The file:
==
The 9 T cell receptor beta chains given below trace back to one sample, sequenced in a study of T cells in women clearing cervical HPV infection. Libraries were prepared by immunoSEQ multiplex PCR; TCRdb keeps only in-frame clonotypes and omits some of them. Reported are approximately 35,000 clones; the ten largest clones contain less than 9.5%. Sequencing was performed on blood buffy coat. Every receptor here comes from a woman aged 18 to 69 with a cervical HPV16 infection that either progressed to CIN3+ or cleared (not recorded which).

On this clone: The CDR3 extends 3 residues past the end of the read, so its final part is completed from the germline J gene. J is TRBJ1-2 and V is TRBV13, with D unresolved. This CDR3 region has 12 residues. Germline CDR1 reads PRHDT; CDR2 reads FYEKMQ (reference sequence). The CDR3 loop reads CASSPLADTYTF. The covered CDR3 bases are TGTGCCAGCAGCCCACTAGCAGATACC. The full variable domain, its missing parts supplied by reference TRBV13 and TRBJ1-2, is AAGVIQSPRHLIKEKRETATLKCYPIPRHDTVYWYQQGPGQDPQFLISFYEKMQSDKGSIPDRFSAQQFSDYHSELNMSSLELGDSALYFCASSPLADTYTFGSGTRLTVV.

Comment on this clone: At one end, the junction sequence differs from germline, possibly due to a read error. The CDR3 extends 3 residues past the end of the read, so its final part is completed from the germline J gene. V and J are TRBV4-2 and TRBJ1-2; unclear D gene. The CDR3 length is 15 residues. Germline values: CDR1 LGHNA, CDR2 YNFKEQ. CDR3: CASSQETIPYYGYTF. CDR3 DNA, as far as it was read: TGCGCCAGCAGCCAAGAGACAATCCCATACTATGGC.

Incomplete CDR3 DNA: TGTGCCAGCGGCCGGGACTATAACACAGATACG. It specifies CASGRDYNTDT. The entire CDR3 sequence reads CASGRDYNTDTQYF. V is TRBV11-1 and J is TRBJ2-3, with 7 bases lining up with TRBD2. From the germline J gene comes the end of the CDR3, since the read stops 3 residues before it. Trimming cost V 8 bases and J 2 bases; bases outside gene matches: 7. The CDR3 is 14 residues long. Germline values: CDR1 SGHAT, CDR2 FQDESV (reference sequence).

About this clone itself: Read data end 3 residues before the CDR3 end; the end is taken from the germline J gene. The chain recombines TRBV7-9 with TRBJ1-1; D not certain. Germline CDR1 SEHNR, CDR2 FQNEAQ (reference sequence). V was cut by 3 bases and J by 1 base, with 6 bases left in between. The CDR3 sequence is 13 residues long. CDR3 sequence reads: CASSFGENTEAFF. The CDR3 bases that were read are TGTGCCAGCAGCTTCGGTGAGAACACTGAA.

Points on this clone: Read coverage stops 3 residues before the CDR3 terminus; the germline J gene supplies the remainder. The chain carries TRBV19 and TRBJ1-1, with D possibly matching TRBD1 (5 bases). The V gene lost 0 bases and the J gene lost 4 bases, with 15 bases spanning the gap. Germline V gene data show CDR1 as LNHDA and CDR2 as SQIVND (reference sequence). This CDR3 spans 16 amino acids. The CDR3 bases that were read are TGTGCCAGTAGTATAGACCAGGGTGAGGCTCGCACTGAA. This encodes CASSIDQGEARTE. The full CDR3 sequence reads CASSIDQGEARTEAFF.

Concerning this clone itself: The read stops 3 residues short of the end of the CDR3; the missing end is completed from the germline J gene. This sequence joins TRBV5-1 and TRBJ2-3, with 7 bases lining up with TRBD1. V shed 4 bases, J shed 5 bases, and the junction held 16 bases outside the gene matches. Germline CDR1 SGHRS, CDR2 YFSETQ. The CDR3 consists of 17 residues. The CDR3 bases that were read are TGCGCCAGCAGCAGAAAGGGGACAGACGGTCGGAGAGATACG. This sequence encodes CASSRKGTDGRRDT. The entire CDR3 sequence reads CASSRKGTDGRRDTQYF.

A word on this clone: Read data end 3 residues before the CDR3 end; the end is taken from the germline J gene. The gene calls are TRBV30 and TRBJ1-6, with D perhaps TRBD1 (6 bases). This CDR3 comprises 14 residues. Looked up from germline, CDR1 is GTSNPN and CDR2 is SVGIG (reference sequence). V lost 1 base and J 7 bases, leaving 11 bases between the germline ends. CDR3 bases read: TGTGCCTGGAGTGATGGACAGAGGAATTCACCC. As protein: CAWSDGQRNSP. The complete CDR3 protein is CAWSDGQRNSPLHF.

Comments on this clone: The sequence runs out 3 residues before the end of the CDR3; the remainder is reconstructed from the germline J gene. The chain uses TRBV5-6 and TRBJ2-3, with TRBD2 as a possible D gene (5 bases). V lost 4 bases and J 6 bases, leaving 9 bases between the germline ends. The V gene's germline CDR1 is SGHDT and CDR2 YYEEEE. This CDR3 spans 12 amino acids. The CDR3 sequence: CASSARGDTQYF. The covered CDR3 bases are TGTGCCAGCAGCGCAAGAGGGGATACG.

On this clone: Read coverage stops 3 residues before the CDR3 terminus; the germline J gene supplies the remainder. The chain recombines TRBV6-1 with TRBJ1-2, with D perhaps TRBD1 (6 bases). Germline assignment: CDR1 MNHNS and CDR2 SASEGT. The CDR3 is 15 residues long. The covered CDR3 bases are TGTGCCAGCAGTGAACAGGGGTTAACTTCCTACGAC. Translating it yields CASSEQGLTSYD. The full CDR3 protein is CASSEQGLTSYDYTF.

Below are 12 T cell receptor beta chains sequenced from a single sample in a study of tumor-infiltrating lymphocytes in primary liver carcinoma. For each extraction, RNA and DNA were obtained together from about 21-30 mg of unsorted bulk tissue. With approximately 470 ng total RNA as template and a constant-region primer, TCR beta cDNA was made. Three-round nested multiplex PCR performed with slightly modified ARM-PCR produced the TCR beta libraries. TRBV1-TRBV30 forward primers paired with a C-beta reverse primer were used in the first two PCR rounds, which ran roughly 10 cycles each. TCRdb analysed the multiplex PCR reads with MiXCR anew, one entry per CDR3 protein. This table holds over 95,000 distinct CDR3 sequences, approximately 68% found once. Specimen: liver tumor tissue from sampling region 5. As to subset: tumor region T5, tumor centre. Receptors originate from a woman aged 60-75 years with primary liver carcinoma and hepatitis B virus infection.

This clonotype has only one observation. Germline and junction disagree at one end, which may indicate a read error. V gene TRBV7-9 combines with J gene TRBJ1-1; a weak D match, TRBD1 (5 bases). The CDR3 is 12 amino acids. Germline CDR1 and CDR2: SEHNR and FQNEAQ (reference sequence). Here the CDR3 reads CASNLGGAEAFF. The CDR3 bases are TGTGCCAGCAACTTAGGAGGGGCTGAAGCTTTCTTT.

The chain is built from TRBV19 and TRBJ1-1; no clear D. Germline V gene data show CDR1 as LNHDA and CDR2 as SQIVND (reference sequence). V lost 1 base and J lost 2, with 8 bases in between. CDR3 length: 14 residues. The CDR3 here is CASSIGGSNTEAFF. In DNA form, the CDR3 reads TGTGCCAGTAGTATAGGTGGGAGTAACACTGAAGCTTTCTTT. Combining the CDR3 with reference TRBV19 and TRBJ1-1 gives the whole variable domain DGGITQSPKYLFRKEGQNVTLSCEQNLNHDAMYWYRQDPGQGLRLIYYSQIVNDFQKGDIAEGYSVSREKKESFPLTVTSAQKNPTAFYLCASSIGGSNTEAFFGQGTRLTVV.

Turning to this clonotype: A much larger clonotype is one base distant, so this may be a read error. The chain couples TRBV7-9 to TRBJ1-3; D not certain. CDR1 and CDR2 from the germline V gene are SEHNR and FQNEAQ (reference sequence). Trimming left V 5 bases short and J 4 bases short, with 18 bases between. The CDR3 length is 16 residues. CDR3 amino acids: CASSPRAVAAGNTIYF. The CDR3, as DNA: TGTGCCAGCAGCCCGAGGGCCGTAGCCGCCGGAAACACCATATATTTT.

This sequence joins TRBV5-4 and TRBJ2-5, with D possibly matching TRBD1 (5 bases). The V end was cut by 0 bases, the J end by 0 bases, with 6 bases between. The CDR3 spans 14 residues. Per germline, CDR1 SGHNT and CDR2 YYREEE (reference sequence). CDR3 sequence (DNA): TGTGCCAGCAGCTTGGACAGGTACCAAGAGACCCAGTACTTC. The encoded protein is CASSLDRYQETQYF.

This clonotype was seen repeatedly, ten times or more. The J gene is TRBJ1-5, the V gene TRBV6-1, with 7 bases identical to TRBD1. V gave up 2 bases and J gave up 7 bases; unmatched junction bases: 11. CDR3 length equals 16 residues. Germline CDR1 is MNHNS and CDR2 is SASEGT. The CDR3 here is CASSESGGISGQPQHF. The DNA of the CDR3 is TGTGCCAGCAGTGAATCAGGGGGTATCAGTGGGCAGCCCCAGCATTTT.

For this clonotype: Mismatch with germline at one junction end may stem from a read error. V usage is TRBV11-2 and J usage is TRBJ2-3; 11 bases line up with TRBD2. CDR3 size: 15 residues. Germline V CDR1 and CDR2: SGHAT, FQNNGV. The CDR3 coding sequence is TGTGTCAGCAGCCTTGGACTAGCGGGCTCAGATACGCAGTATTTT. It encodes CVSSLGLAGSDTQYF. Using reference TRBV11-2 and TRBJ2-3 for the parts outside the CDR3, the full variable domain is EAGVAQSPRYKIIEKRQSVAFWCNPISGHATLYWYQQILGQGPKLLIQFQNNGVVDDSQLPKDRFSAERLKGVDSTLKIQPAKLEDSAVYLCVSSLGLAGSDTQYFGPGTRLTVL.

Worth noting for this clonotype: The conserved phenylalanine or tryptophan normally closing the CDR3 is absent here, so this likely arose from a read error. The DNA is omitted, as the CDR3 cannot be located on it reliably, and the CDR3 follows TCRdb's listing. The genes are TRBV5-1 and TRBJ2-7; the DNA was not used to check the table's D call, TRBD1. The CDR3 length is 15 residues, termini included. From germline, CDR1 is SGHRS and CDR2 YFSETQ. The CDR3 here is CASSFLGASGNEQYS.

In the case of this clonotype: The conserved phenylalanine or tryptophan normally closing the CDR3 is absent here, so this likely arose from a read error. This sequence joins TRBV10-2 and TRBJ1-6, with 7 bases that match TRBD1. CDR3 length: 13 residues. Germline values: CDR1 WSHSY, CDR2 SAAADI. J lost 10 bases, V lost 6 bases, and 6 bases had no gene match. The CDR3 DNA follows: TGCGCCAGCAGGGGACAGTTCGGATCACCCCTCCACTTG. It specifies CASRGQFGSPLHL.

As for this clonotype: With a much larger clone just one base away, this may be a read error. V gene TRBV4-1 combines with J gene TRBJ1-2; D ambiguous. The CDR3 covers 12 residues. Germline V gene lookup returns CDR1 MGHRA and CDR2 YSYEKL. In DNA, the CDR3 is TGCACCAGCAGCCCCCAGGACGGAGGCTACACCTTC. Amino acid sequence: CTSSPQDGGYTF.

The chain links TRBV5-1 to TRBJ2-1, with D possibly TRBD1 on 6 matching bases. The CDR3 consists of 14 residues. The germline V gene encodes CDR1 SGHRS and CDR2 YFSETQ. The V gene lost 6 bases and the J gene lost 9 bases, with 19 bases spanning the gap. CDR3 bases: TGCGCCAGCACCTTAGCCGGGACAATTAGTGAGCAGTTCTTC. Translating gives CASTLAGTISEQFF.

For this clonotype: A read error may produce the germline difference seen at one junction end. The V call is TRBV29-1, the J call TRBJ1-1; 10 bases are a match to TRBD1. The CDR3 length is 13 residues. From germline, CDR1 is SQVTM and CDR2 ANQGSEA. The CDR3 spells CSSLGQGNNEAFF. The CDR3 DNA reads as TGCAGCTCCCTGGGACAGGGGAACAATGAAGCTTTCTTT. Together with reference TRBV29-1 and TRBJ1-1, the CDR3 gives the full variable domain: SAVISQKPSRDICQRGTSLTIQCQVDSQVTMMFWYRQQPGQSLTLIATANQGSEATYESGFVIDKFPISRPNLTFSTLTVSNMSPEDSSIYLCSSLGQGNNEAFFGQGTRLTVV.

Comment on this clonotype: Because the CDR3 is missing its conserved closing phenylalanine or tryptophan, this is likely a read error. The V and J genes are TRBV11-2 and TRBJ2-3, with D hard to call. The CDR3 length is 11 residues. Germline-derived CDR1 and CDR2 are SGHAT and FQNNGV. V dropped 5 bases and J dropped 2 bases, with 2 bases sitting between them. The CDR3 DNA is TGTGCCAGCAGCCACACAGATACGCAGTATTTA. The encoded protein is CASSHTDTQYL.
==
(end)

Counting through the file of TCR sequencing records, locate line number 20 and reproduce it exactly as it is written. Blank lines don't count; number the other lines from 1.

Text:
As for this clonotype: With a much larger clone just one base away, this may be a read error. V gene TRBV4-1 combines with J gene TRBJ1-2; D ambiguous. The CDR3 covers 12 residues. Germline V gene lookup returns CDR1 MGHRA and CDR2 YSYEKL. In DNA, the CDR3 is TGCACCAGCAGCCCCCAGGACGGAGGCTACACCTTC. Amino acid sequence: CTSSPQDGGYTF.